Bat For Lashes' Natasha Khan On Finding Her Style
, April 7th, 2009 05:42
Natasha Khan tells Luke Turner her fashion dictact, what gentlemen should be sporting this season, and how divine intervention can help a shopping trip
You can discover style by accident
I think for the very first album it was more my excitement at being let loose and free to be creative, and picking things out of the dressing up box, and swapping and changing things around that didn't necessarily fit together. I'd always had a love, more intellectually, of Native American folklore and I really liked strange photographers like Diane Arbus and all the beautiful drag queens of New York, and I really loved Nick Cave and his gothic dark things. I had a lot of love and obsessions I guess. When it came to people wanting to do press pictures early on I really delved into my inspirations and just picked out things that spoke to me in quite a spontaneous way. I feel like that's carried on, really. I've really developed my understanding of what I like to wear, and I've got more comfortable in my fashion and knowing what I like and don't like.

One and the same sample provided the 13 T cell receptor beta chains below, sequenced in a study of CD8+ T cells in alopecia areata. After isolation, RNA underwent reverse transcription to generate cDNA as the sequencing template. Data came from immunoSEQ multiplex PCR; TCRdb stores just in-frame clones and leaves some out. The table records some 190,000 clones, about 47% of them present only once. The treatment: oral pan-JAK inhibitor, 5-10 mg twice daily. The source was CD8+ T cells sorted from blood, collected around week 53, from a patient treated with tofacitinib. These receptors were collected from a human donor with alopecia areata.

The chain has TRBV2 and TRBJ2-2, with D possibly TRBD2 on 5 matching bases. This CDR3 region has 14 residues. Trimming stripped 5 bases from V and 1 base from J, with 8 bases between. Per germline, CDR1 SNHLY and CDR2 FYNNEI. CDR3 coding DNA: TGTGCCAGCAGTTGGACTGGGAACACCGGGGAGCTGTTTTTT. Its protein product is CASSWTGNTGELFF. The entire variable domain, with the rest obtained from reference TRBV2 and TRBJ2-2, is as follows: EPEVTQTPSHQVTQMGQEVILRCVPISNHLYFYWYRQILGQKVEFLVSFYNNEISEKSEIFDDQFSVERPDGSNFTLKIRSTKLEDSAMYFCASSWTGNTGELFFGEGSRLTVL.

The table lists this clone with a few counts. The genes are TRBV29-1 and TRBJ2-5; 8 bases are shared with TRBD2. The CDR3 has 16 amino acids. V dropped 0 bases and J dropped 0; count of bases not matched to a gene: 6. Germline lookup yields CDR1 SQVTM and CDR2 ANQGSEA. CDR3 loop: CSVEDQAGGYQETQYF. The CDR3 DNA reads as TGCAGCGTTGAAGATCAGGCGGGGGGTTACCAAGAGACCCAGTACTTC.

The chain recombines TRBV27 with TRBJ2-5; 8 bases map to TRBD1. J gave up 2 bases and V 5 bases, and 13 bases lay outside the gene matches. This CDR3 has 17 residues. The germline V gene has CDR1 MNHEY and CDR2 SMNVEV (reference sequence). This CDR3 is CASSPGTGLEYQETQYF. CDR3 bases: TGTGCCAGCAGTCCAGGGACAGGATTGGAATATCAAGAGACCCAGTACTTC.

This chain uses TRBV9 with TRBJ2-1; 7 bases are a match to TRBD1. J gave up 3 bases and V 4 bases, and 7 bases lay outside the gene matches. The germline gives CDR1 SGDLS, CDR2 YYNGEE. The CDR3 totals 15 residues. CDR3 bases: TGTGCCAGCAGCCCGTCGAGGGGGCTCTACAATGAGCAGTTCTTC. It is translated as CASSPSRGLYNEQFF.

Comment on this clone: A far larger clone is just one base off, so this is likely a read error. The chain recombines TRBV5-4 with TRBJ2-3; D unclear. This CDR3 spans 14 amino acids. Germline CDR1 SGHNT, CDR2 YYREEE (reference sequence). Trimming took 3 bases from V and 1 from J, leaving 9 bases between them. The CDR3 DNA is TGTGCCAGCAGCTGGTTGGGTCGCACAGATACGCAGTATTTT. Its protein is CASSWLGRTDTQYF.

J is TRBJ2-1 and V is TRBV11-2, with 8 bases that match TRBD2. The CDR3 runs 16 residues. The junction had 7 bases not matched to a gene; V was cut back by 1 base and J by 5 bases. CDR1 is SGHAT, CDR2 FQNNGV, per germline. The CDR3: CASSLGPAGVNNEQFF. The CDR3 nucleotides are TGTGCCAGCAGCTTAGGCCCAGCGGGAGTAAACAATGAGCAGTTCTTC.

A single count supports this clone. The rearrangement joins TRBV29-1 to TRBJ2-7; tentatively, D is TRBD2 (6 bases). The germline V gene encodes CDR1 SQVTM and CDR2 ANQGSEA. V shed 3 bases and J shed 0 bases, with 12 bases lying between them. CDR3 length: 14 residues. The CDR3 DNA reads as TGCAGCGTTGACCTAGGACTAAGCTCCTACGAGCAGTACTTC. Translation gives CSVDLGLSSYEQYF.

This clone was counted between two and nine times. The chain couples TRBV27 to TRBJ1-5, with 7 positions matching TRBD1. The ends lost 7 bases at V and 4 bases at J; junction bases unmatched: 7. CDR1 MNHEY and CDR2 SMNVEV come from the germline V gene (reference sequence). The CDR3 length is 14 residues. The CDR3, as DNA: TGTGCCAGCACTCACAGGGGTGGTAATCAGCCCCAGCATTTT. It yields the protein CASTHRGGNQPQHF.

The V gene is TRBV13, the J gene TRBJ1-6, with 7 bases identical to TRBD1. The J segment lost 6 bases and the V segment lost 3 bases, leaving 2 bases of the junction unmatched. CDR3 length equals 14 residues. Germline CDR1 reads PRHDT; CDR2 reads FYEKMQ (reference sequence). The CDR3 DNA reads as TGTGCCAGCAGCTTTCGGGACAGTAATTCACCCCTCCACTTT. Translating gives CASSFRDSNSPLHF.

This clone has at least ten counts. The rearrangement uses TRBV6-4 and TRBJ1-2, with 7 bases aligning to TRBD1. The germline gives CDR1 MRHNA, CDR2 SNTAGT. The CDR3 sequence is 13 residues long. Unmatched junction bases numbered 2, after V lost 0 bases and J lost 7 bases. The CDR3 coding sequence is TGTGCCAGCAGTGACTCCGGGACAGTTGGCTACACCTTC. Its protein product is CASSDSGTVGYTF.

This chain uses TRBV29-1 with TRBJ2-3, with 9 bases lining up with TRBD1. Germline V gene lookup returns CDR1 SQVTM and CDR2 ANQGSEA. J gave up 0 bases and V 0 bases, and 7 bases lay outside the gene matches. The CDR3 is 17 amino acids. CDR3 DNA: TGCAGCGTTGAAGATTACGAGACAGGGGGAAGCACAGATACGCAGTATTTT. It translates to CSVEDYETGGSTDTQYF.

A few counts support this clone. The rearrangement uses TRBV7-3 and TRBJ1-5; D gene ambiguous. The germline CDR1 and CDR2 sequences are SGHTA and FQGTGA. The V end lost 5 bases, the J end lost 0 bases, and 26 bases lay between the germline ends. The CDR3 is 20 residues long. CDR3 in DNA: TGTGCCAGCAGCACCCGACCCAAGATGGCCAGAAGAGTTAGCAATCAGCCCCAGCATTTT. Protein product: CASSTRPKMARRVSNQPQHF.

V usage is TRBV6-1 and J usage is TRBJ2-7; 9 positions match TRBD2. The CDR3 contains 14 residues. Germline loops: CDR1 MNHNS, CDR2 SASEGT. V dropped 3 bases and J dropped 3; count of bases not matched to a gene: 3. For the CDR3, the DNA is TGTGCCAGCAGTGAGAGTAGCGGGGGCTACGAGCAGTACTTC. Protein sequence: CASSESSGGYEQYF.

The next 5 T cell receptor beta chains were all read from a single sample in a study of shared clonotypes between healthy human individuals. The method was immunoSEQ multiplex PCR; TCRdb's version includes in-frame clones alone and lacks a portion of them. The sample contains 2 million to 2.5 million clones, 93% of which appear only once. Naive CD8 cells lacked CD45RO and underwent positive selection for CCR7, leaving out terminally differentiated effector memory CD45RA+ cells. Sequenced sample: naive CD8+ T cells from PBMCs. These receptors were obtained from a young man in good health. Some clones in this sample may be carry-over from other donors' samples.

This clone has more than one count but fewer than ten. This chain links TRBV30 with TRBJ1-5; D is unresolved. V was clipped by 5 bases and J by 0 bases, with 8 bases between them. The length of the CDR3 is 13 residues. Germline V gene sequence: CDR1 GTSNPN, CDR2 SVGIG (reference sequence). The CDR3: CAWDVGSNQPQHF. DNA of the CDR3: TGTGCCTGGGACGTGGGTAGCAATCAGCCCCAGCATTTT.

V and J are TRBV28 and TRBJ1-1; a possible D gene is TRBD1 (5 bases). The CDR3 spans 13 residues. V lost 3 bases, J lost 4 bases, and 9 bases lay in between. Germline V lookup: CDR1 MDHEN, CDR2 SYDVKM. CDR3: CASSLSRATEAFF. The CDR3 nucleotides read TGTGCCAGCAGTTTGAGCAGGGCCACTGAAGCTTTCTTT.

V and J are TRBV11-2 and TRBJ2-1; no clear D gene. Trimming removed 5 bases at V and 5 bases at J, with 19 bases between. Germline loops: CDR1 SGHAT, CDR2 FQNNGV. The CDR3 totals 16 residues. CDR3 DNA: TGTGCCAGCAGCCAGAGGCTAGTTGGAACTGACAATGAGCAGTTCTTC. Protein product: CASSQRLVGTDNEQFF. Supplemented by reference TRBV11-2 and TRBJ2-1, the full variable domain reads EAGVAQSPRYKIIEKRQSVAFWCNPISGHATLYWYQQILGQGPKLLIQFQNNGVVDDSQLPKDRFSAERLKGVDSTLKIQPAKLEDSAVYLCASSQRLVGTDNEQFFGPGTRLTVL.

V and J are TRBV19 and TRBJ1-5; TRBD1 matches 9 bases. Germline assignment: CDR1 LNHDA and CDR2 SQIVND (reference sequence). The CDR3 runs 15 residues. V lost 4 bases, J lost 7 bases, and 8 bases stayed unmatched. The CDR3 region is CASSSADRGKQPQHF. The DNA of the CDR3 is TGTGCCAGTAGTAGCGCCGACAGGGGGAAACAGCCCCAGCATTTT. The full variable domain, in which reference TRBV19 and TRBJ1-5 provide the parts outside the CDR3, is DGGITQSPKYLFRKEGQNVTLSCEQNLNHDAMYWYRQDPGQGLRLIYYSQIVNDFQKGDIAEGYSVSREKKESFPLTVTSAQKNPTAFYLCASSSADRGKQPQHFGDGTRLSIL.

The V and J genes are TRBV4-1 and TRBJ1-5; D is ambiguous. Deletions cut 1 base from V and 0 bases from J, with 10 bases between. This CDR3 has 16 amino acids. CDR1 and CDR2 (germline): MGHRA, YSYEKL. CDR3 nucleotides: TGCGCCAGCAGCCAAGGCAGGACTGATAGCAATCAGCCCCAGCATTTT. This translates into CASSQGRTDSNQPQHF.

Accessories are everything to me
I think they're really important, especially if you're feeling you don't want to wear a massively smart thing, or a complicated dress or whatever, I quite like dressing down but I'll always accessorise with lots of jewellery, or strange kind of shoulder pieces or arm bands or things that I pick up. There are just lots of adornments that I can mix and match with, I like doing that.